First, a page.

What is your research interest?
I am interested in how cells achieve inner communication. Our cells are about 50 to 100 micrometers in size, but they are packed with many organelles. Yet cells achieve a tightly controlled communication inside. I am very interested in how the endoplasmic reticulum (ER) and the nucleus interact and communicate.
Why is correct communication between the ER and Nucleus important?
The ER is the factory of our cells. Most of our lipids and membrane proteins are produced in the ER. The nucleus contains our genetic material. It is separated from the rest of the cell by a boundary, called the nuclear envelope. When the cell grows, the nucleus also grows, and the new lipids and membrane proteins need to be provided from the ER to the nucleus. The connections between the ER and the nucleus are thus very important. If there is no connection, lipids and membrane proteins cannot be provided and the nucleus cannot grow and function properly. We are interested in how these connections are made and maintained and how those connections control the transport between the ER and the nucleus.
What is special about the microscopy approach you developed as a Postdoc?
Researchers usually use light microscopy to observe living cells and to monitor how cells divide and how cells grow. But in light microscopy there is a limit in spatial resolution. You cannot see how the inner organelles interact with each other. For that you need electron microscopy to see such tiny subjects at nanometer resolution. But electron microscopy has to be done under vacuum condition, which means you cannot see living cells. This was a dilemma. To overcome this dilemma, researchers including me established a microscopy method by which you can observe the same cell by both light and electron microscopy. By that you can study how ER and nucleus interact during key cellular processes such as nuclear growth.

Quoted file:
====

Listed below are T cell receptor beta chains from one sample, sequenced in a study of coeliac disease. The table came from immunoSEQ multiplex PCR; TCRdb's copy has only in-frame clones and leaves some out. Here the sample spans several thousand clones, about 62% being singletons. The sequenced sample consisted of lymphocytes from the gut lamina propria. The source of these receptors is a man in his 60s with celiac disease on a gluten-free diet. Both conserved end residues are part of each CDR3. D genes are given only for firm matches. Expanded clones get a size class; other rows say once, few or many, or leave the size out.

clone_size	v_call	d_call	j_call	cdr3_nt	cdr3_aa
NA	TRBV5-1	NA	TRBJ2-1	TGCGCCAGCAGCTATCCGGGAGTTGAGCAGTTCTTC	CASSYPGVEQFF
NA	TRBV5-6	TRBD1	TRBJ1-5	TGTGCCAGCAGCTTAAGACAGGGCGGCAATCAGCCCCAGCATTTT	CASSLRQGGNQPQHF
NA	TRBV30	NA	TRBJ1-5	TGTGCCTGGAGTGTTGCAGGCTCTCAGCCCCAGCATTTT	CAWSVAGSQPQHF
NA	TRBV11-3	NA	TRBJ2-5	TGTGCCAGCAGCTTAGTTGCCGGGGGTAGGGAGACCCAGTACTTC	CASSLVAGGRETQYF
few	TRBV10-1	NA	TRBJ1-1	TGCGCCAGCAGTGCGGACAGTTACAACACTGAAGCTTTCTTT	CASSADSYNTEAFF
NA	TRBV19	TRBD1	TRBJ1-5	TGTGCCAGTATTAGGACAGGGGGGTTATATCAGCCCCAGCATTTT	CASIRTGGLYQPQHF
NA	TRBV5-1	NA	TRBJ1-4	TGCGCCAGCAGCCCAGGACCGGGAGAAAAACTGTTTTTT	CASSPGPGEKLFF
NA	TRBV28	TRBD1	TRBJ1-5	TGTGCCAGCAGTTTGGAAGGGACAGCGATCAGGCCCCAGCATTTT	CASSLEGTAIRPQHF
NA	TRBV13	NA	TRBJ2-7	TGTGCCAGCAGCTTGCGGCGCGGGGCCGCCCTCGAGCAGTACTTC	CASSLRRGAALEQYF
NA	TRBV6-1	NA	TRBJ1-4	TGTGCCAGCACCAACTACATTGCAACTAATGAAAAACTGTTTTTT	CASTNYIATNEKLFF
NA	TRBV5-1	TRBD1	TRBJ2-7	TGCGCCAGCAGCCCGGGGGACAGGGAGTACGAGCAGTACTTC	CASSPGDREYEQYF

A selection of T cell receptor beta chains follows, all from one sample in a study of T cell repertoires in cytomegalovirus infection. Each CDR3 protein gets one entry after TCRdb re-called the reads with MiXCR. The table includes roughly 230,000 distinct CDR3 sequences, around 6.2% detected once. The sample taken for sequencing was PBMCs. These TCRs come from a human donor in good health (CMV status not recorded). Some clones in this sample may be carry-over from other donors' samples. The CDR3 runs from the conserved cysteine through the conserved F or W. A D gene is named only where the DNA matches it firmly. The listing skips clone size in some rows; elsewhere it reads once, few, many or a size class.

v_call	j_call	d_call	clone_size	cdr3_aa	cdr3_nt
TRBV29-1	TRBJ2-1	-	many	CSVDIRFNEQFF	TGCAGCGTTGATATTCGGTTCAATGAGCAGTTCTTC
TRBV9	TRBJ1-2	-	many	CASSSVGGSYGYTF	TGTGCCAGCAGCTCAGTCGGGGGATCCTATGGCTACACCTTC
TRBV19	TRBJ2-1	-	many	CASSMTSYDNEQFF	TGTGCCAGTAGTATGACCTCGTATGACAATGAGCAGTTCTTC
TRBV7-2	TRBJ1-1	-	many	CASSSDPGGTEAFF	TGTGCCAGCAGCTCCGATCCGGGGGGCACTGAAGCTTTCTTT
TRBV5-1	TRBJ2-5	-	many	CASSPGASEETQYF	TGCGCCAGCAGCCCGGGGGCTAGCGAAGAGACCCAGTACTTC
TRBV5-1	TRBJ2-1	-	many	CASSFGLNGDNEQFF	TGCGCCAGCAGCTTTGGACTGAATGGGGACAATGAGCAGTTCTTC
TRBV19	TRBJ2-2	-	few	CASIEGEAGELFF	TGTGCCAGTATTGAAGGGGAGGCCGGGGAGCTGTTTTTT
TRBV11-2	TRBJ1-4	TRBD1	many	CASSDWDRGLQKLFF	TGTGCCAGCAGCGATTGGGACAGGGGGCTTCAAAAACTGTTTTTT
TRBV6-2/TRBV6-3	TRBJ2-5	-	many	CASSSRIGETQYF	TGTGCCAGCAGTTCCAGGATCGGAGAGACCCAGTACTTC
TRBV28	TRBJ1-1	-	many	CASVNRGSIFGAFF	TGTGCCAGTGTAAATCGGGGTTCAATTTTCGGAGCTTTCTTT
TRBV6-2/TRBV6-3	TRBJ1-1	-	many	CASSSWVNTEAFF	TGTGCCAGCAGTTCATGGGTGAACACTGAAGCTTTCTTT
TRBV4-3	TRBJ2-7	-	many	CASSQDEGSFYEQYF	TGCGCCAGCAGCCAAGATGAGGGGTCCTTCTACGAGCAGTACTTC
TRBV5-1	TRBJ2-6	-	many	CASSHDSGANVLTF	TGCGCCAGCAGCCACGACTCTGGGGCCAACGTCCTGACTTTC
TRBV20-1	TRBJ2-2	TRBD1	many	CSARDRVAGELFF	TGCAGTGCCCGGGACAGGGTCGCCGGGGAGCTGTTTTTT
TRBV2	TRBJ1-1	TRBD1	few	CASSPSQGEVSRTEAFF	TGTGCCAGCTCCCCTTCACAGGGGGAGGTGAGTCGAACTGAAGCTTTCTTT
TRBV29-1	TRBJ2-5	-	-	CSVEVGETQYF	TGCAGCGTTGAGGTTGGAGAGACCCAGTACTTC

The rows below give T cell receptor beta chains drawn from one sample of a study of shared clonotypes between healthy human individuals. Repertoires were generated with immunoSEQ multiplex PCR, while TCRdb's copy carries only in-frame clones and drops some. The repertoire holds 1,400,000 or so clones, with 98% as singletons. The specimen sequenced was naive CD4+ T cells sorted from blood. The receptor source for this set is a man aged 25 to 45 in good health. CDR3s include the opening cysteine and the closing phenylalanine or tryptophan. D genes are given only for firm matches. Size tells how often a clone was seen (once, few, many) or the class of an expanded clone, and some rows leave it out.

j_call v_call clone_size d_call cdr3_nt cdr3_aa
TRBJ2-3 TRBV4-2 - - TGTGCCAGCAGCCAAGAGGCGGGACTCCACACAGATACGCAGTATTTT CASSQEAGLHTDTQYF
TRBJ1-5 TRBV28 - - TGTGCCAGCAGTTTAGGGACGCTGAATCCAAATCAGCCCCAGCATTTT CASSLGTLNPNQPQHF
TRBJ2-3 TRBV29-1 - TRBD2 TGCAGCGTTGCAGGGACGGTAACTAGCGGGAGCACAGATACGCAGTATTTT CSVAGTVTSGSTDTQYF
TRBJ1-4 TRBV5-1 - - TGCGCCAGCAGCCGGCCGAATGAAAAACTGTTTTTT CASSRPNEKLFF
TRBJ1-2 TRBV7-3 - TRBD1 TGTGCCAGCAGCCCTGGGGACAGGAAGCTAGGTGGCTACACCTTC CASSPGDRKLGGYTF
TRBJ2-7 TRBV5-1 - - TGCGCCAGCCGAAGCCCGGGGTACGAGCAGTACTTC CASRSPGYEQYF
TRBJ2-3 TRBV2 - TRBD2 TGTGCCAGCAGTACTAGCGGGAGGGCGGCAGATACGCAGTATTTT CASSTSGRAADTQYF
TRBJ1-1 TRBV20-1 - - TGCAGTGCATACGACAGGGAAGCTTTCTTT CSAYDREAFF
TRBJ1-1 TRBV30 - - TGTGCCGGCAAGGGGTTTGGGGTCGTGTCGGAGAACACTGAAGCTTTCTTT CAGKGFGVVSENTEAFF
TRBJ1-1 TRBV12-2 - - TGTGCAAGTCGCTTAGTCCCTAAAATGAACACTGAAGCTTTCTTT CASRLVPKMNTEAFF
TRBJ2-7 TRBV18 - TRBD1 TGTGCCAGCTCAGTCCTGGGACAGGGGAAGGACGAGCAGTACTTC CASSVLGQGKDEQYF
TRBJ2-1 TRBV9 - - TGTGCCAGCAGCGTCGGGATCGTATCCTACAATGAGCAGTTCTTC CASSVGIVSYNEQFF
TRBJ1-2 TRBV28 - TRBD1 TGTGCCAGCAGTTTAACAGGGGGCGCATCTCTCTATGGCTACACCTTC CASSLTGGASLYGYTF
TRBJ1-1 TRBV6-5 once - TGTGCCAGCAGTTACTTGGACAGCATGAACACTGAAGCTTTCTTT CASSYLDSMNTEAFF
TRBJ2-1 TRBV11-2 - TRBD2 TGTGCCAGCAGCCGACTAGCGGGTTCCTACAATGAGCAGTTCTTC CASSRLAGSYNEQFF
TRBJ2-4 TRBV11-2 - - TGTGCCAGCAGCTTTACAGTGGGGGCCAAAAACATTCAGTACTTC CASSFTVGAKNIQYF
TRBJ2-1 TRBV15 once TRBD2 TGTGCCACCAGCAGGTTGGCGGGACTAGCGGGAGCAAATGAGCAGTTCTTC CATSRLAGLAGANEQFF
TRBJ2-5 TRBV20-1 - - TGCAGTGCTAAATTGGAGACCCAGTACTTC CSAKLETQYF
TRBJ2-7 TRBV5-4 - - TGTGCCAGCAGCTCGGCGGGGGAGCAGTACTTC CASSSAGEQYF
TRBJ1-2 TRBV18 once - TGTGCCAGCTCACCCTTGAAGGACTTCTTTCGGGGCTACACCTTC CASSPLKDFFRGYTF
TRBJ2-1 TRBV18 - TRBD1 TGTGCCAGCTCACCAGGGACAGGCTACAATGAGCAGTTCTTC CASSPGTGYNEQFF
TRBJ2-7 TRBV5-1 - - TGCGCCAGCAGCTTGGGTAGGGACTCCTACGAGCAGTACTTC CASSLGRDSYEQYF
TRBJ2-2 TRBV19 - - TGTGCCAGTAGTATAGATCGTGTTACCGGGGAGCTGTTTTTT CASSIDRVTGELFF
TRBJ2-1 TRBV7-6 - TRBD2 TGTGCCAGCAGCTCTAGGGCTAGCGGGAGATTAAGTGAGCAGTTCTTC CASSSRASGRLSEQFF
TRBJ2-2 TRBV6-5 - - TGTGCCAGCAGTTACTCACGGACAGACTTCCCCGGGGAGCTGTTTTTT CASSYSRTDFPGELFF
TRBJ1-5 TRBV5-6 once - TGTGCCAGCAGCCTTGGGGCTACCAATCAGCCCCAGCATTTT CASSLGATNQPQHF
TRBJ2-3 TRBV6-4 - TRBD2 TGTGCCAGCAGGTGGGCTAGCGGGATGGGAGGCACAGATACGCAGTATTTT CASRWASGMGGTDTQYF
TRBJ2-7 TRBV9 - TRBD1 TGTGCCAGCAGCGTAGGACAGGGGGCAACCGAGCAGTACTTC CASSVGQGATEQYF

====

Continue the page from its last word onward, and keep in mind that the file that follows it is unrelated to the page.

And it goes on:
What are the most important findings in your field in the last ten years?
Microscopy technologies have been greatly advanced in the last ten years. One of the Nobel Prizes in 2014 was for the development of the super-resolution fluorescence microscopy. Another Nobel Prize in 2017 was for the development of cryo-electron microscopy. Now it has become possible to combine different modalities of microscopy to achieve both high spatial and temporal resolution. Now we can study inner cellular events both at the right moment also at the molecular level. Many new discoveries have been made greatly advancing our understanding of cellular systems and disease pathogenesis which is crucial to understand for future advances in human health.
What fascinates you about science?
One of the best things for me in science is that I can always get inspiration and new ideas by interacting with creative scientists in the world, which is really stimulating and always gives me motivation.
Learn more about the Otsuka Lab